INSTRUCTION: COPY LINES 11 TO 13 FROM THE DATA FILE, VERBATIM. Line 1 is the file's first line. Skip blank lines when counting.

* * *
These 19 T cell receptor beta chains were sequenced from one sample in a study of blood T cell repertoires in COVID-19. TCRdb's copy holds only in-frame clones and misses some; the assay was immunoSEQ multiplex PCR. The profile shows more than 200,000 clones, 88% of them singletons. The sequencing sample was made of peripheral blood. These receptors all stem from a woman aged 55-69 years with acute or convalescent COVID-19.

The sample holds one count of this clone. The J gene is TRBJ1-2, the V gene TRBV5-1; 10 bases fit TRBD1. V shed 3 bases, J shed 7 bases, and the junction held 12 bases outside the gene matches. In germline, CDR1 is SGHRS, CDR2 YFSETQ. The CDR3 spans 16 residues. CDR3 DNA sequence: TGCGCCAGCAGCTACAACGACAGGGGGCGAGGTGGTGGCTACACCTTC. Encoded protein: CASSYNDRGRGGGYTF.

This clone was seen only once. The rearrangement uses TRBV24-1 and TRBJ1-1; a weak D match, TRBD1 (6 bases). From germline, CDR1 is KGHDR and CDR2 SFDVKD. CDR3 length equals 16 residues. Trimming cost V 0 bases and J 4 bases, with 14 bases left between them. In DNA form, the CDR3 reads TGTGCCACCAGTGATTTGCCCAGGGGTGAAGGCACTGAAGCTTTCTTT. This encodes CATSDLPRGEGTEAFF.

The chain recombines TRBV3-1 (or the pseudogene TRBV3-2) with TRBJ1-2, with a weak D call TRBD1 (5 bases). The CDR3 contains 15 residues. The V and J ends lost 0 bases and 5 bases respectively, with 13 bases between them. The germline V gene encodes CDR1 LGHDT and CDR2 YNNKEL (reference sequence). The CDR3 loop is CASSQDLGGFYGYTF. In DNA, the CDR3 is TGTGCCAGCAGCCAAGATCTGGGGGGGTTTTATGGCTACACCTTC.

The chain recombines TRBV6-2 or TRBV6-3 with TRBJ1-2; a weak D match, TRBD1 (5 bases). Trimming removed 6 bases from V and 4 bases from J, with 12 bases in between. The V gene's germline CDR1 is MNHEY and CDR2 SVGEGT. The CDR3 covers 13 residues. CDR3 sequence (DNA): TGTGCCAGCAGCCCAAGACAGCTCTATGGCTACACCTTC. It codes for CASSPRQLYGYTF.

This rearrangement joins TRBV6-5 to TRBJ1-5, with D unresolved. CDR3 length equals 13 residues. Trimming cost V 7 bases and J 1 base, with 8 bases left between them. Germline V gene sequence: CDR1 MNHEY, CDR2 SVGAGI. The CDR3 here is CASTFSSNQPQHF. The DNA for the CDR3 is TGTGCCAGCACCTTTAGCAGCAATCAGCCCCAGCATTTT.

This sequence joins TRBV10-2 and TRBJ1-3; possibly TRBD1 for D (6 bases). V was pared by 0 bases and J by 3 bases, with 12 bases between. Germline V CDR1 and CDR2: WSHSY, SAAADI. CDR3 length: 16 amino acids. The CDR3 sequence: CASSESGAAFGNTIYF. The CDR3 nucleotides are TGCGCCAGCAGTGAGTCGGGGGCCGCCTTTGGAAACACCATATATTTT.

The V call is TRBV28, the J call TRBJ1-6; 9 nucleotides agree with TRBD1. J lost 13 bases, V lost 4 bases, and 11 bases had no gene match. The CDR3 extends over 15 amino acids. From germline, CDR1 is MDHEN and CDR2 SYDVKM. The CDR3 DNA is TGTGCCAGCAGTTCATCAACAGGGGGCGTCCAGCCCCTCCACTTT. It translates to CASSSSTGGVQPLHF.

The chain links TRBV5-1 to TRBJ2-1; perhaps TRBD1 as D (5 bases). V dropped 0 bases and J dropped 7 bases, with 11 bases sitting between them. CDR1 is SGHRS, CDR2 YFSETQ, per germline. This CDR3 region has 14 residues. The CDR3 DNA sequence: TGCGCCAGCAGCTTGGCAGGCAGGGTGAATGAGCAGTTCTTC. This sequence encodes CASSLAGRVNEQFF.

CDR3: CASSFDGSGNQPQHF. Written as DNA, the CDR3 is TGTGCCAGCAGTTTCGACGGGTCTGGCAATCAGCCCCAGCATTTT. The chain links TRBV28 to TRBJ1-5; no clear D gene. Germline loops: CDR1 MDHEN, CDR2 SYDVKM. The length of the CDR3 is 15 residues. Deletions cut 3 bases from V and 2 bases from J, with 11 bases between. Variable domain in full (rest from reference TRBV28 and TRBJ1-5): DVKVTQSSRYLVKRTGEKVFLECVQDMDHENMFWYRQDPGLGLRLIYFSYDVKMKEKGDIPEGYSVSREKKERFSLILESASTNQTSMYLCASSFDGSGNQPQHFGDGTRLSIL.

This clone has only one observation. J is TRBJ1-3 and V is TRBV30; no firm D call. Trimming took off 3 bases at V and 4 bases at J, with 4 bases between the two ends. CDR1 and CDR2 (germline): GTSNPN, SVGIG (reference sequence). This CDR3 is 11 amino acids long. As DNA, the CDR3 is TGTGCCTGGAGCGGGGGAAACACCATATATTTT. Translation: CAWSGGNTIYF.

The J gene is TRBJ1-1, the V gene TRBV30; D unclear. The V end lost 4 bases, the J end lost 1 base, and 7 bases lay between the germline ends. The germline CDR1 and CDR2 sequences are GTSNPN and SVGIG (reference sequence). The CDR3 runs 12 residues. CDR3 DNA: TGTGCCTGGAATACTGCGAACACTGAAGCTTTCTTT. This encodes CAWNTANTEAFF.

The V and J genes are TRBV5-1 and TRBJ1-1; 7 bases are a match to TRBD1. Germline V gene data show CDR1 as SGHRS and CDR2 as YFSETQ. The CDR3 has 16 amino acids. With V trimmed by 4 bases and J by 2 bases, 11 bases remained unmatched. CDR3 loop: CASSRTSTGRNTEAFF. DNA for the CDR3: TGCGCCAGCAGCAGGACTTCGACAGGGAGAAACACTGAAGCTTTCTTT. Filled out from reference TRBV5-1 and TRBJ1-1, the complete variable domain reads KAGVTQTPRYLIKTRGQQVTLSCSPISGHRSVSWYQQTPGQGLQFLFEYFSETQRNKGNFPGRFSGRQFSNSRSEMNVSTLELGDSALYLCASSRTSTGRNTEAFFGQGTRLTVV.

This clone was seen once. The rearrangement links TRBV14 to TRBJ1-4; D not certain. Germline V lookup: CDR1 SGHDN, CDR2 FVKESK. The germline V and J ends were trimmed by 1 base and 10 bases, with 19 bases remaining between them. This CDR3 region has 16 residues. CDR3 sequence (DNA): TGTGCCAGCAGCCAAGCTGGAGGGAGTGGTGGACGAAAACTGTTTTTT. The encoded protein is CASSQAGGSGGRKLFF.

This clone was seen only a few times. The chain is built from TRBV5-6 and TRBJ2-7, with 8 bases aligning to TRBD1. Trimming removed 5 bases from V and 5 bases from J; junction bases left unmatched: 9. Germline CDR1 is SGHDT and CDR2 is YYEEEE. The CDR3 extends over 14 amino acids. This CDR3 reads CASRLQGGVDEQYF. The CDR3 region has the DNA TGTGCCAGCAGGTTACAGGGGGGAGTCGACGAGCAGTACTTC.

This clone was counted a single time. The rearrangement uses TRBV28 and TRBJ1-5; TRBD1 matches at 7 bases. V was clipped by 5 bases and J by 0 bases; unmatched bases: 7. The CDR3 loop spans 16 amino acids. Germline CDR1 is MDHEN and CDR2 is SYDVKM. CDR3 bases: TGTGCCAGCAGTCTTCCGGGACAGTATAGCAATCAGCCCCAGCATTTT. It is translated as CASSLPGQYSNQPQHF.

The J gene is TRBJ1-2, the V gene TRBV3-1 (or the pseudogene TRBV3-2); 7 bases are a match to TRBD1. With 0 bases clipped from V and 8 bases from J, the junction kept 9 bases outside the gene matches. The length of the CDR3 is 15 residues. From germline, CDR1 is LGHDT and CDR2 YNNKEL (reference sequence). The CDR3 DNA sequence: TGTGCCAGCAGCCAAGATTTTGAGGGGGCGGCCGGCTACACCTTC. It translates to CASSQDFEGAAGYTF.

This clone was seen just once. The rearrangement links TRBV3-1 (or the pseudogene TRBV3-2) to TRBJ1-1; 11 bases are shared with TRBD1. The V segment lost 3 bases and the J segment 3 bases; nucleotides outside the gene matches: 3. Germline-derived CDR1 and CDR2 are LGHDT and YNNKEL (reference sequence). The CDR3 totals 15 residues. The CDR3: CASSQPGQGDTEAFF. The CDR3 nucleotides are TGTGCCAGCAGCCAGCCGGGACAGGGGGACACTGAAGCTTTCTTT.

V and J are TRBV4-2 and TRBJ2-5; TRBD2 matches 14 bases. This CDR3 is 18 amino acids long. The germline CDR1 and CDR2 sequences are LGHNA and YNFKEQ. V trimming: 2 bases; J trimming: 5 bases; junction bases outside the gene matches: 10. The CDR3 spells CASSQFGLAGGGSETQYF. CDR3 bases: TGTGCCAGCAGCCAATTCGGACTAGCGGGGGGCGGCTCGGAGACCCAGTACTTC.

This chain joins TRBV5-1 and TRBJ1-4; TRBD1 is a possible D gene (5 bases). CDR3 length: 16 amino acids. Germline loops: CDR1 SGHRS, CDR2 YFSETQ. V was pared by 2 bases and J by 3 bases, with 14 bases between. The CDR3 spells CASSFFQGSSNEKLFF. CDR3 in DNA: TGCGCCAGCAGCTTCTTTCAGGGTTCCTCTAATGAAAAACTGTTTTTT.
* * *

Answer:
This clone has only one observation. J is TRBJ1-3 and V is TRBV30; no firm D call. Trimming took off 3 bases at V and 4 bases at J, with 4 bases between the two ends. CDR1 and CDR2 (germline): GTSNPN, SVGIG (reference sequence). This CDR3 is 11 amino acids long. As DNA, the CDR3 is TGTGCCTGGAGCGGGGGAAACACCATATATTTT. Translation: CAWSGGNTIYF.

The J gene is TRBJ1-1, the V gene TRBV30; D unclear. The V end lost 4 bases, the J end lost 1 base, and 7 bases lay between the germline ends. The germline CDR1 and CDR2 sequences are GTSNPN and SVGIG (reference sequence). The CDR3 runs 12 residues. CDR3 DNA: TGTGCCTGGAATACTGCGAACACTGAAGCTTTCTTT. This encodes CAWNTANTEAFF.

The V and J genes are TRBV5-1 and TRBJ1-1; 7 bases are a match to TRBD1. Germline V gene data show CDR1 as SGHRS and CDR2 as YFSETQ. The CDR3 has 16 amino acids. With V trimmed by 4 bases and J by 2 bases, 11 bases remained unmatched. CDR3 loop: CASSRTSTGRNTEAFF. DNA for the CDR3: TGCGCCAGCAGCAGGACTTCGACAGGGAGAAACACTGAAGCTTTCTTT. Filled out from reference TRBV5-1 and TRBJ1-1, the complete variable domain reads KAGVTQTPRYLIKTRGQQVTLSCSPISGHRSVSWYQQTPGQGLQFLFEYFSETQRNKGNFPGRFSGRQFSNSRSEMNVSTLELGDSALYLCASSRTSTGRNTEAFFGQGTRLTVV.